As for the race itself, Michael and Mats “chose a tough but beautiful course” with a couple of long swims and two vertically challenging crossings between the north and south coast of the island. “I cannot wait to see how the racers do this first year. I have a lot of admiration for the sport and the competitors, so I’m excited to see what Hvar brings out of them.”
Tips for Travellers
As a contributor to Fodor’s Travel Guides, Ivan instinctively offers a couple of basic tips for travellers. “Get ready for the Croatian Kuna. One euro equals 7.5 Kuna. All hotels and banks have exchange offices, but most places accept cards or you can simply pull out local money from one of the many cash machines.”
Tips are not included in the prices, but tipping is not institutionalised as it is in Western Europe. Guests will tip (10-20%) if happy with the service provided. A coffee costs around €1 to €2, and a beer between €2 and €4.
On the food side … go for fish! “This time of the year there’s plenty to go around and it’s fresh and amazing. Pair that with locally grown and pressed olive oil and a glass of the Poship white wine, and life quickly assumes bright background colours.” Those staying at the Amfora hotel, he pointed out, will benefit from a tremendous breakfast, including locally made cheese, honey and olive oil. If staying on for a couple of days, rent a bike and zoom around the hills visiting wineries and haciendas.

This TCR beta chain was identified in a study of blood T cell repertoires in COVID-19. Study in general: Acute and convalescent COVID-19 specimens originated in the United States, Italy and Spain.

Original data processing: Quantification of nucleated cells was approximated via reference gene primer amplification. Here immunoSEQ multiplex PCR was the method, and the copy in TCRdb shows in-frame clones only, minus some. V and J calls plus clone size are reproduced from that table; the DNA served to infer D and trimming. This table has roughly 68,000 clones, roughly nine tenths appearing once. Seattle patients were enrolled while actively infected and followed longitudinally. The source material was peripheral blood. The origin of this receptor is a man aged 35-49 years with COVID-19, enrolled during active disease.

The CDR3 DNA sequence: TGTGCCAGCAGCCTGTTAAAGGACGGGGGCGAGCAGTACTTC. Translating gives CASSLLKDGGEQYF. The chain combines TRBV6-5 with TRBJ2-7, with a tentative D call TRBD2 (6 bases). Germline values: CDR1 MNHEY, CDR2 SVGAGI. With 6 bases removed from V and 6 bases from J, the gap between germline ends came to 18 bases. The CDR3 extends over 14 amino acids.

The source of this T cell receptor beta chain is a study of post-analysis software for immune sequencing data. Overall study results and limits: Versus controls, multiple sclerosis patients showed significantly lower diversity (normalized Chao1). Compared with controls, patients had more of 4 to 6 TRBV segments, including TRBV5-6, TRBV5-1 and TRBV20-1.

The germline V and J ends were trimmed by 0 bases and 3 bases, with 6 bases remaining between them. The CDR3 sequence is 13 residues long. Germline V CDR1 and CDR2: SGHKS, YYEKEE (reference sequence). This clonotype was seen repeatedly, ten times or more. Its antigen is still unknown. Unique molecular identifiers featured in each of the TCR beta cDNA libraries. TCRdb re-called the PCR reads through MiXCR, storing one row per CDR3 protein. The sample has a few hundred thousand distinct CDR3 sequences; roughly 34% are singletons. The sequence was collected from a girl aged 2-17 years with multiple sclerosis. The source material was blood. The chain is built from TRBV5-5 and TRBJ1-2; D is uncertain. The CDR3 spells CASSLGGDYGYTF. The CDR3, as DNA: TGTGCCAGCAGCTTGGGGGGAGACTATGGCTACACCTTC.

A few native words to help racers get through the weekend. Thank you is “hvala” (no silent h); “molim” (moh-limm) covers both please and you’re welcome; and “bok” (boh-k) is a nifty way to say both hi and bye. Before the race, Ivan will also be handing out papers with the translation of “We are borderline-crazy adventure racers and we are in your garden by accident. Please tell your children to stop screaming.”
With five languages under his belt – English, Croatian, Slovenian, Italian and Spanish – Ivan explained that coming from a small country can be quite daunting at times. “It certainly forces you to acquire languages at an early stage. Otherwise, you’re restricting yourself to the 20 odd million people that speak a similar language, which is very limiting in a globalised world.”
Swimrun Hvar: Final Act
Languages are like flowers or physical conditioning, Ivan insisted: “they wither quickly unless regularly watered. ‘Como se dice’ is now my favourite Spanish phrase.”
And as if his days aren’t full enough, theatre continues to play an active part of Ivan’s life. After moving back to Croatia seven years ago, he wanted to keep feeding his creative, expressive side of his personality and decided to start the non-profit English-language acting school, TRY theatre. “We started with 12 students in a small studio, still feeling the ropes and seeing how locals will react to this new concept. Seven years later, with around 250 happy kids in the program, I am a fervent believer in the educational value of acting and drama.” Ivan insists that putting yourself in other people’s shoes, considering multiple perspectives, developing the confidence and know-how to perform publicly – not to mention in a foreign language! – are all essential traits in shaping a more unafraid personality and a broader understanding of the world we live in.
And if he had to write a play about Michael and Mats? “It would be called ‘The Non-Stoppers’ … opening at the Old Vic in September.”
Article first published in Swimrun Life Magazine Issue # 2 (Apr/May 2017)